Maintain an active and strong anti-virus in the computer system that can detect all kinds of irregularities.
A firewall ensures that malicious traffic from compromised devices, applications, or websites that tries to enter your network is detected and stopped.
A lot of people are unable to resist the lure of using free public Wi-Fi.
As far as possible, doing so should be avoided as it poses substantial risk both to your device and to network security.
Exercise care while browsing
Cyber criminals often try to scam their way into networks through phishing attacks or malicious e-mails that pose as legitimate communications.
To ensure security, restrain yourself from clicking on any link or advertisement from unknown sources.
Similarly, do not click on unknown pop-up windows.
Also avoid downloading any item from an unknown website.
Avoid registering your email ID at unknown and obscure websites.
Do not open emails that have come to you from unauthenticated sources.
Always look out for https:// to ensure that the website you are on is a genuine one.
Maintain strong passwords
On every platform that you use, keep a strong password, preferably one that has an alpha-numeric combination and contains special characters.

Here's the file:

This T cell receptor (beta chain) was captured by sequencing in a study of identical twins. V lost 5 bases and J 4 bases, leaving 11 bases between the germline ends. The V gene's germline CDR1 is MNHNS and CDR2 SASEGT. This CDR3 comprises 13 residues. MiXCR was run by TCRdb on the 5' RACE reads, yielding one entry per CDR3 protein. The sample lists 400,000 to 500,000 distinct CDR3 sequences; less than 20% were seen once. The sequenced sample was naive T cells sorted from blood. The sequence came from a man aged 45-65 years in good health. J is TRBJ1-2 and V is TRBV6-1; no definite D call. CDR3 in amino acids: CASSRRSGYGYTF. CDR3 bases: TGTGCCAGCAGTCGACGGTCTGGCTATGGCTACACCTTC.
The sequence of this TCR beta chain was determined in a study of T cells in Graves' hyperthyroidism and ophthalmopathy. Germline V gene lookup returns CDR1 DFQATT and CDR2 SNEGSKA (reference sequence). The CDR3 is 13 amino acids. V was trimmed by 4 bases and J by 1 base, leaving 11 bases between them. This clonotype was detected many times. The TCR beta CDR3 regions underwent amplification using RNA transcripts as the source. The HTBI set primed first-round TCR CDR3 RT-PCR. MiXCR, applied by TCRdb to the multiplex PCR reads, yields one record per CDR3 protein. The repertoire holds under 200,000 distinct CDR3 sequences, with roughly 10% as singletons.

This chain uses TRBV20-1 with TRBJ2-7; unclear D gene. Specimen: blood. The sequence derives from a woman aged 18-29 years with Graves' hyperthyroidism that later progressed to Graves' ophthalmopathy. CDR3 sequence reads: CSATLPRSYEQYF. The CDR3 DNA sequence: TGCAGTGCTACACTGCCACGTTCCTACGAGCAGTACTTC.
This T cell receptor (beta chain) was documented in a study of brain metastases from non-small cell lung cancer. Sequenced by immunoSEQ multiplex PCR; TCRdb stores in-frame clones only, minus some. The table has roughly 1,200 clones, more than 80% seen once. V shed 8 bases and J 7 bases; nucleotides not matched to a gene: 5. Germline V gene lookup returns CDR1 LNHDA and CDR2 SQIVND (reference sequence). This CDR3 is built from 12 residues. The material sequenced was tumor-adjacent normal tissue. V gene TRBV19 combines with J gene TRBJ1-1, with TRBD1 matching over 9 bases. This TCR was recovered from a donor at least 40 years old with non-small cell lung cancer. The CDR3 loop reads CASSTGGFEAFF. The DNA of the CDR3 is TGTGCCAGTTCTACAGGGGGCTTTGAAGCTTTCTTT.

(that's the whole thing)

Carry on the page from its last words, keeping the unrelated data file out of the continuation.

Reusing the same password across multiple accounts makes you susceptible to account takeover or credential stuffing attacks.
If your password becomes compromised on one site, you become vulnerable on all the other sites where you use the same password.
Do not disclose your passwords to any other person.
Buy adequate cover
Despite the best preventive measures, you could still fall prey to hackers who are turning increasingly sophisticated with each passing day.
Therefore, buying a cyber-insurance cover has become a necessity.
A comprehensive cyber insurance cover provides the buyer protection against a variety of cyber risks such as identity theft, malware attack, IT theft loss, cyber extortion, cyber stalking, etc.
This policy covers financial loss resulting from being the victim of e-mail spoofing and phishing.
Losses and expenses related to defence and prosecution cost related to identity theft, IT theft loss, and restoration cost incurred on retrieving or reinstalling data or a computer programme damaged by the entry of a malware is also covered.
It provides coverage for expenses incurred on counselling services, claim for damages against third party for privacy breach and data breach, and transportation for attending Court summons.
As we move into a digital economy, where data and connectivity are highly valuable resources, ensuring cyber security by conscientiously following security guidelines has become imperative.
In addition, purchasing a comprehensive cyber insurance cover will also help mitigate the growing risk of cyber compromise.
It will ensure that you are financially well protected against cyber-attacks and can browse, surf, and transact on the Internet without undue stress.
Production: Ashish Narsale/Rediff.com